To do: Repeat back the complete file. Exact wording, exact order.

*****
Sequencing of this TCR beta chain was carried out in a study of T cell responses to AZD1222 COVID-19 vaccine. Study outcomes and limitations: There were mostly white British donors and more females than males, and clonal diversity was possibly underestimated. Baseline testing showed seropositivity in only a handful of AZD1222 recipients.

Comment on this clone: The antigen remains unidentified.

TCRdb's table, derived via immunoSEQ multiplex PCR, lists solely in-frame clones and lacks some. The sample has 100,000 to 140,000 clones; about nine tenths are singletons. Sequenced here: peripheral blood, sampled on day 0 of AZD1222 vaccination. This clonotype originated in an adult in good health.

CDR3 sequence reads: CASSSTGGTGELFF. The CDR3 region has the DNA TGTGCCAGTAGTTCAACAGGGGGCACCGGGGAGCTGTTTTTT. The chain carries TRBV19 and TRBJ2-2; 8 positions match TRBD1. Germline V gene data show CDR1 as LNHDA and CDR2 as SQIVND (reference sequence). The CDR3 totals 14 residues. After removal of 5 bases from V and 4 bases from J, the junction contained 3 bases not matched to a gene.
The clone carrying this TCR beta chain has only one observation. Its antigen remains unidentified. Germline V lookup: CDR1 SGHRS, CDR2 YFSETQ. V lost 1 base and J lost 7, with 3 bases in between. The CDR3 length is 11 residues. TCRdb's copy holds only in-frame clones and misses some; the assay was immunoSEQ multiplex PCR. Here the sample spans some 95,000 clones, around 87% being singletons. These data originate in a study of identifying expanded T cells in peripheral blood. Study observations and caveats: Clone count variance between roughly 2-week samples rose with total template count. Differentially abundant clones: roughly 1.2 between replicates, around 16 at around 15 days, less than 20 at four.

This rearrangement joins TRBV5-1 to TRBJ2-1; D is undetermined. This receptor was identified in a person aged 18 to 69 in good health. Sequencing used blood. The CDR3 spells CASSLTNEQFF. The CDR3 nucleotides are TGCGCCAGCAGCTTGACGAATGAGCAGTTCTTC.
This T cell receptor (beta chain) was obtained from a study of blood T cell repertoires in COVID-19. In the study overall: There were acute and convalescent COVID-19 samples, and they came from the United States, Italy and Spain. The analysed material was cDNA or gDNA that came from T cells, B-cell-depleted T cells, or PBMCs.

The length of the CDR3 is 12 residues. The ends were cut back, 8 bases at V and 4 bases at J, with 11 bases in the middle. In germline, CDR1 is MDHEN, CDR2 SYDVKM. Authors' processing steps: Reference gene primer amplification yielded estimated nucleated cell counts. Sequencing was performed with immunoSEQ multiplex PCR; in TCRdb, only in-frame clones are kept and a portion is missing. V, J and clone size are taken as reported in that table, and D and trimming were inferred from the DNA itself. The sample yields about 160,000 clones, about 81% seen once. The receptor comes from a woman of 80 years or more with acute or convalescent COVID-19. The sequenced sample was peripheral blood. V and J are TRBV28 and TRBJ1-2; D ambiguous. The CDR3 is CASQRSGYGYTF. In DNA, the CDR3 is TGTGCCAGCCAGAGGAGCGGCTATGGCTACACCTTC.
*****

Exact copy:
Sequencing of this TCR beta chain was carried out in a study of T cell responses to AZD1222 COVID-19 vaccine. Study outcomes and limitations: There were mostly white British donors and more females than males, and clonal diversity was possibly underestimated. Baseline testing showed seropositivity in only a handful of AZD1222 recipients.

Comment on this clone: The antigen remains unidentified.

TCRdb's table, derived via immunoSEQ multiplex PCR, lists solely in-frame clones and lacks some. The sample has 100,000 to 140,000 clones; about nine tenths are singletons. Sequenced here: peripheral blood, sampled on day 0 of AZD1222 vaccination. This clonotype originated in an adult in good health.

CDR3 sequence reads: CASSSTGGTGELFF. The CDR3 region has the DNA TGTGCCAGTAGTTCAACAGGGGGCACCGGGGAGCTGTTTTTT. The chain carries TRBV19 and TRBJ2-2; 8 positions match TRBD1. Germline V gene data show CDR1 as LNHDA and CDR2 as SQIVND (reference sequence). The CDR3 totals 14 residues. After removal of 5 bases from V and 4 bases from J, the junction contained 3 bases not matched to a gene.
The clone carrying this TCR beta chain has only one observation. Its antigen remains unidentified. Germline V lookup: CDR1 SGHRS, CDR2 YFSETQ. V lost 1 base and J lost 7, with 3 bases in between. The CDR3 length is 11 residues. TCRdb's copy holds only in-frame clones and misses some; the assay was immunoSEQ multiplex PCR. Here the sample spans some 95,000 clones, around 87% being singletons. These data originate in a study of identifying expanded T cells in peripheral blood. Study observations and caveats: Clone count variance between roughly 2-week samples rose with total template count. Differentially abundant clones: roughly 1.2 between replicates, around 16 at around 15 days, less than 20 at four.

This rearrangement joins TRBV5-1 to TRBJ2-1; D is undetermined. This receptor was identified in a person aged 18 to 69 in good health. Sequencing used blood. The CDR3 spells CASSLTNEQFF. The CDR3 nucleotides are TGCGCCAGCAGCTTGACGAATGAGCAGTTCTTC.
This T cell receptor (beta chain) was obtained from a study of blood T cell repertoires in COVID-19. In the study overall: There were acute and convalescent COVID-19 samples, and they came from the United States, Italy and Spain. The analysed material was cDNA or gDNA that came from T cells, B-cell-depleted T cells, or PBMCs.

The length of the CDR3 is 12 residues. The ends were cut back, 8 bases at V and 4 bases at J, with 11 bases in the middle. In germline, CDR1 is MDHEN, CDR2 SYDVKM. Authors' processing steps: Reference gene primer amplification yielded estimated nucleated cell counts. Sequencing was performed with immunoSEQ multiplex PCR; in TCRdb, only in-frame clones are kept and a portion is missing. V, J and clone size are taken as reported in that table, and D and trimming were inferred from the DNA itself. The sample yields about 160,000 clones, about 81% seen once. The receptor comes from a woman of 80 years or more with acute or convalescent COVID-19. The sequenced sample was peripheral blood. V and J are TRBV28 and TRBJ1-2; D ambiguous. The CDR3 is CASQRSGYGYTF. In DNA, the CDR3 is TGTGCCAGCCAGAGGAGCGGCTATGGCTACACCTTC.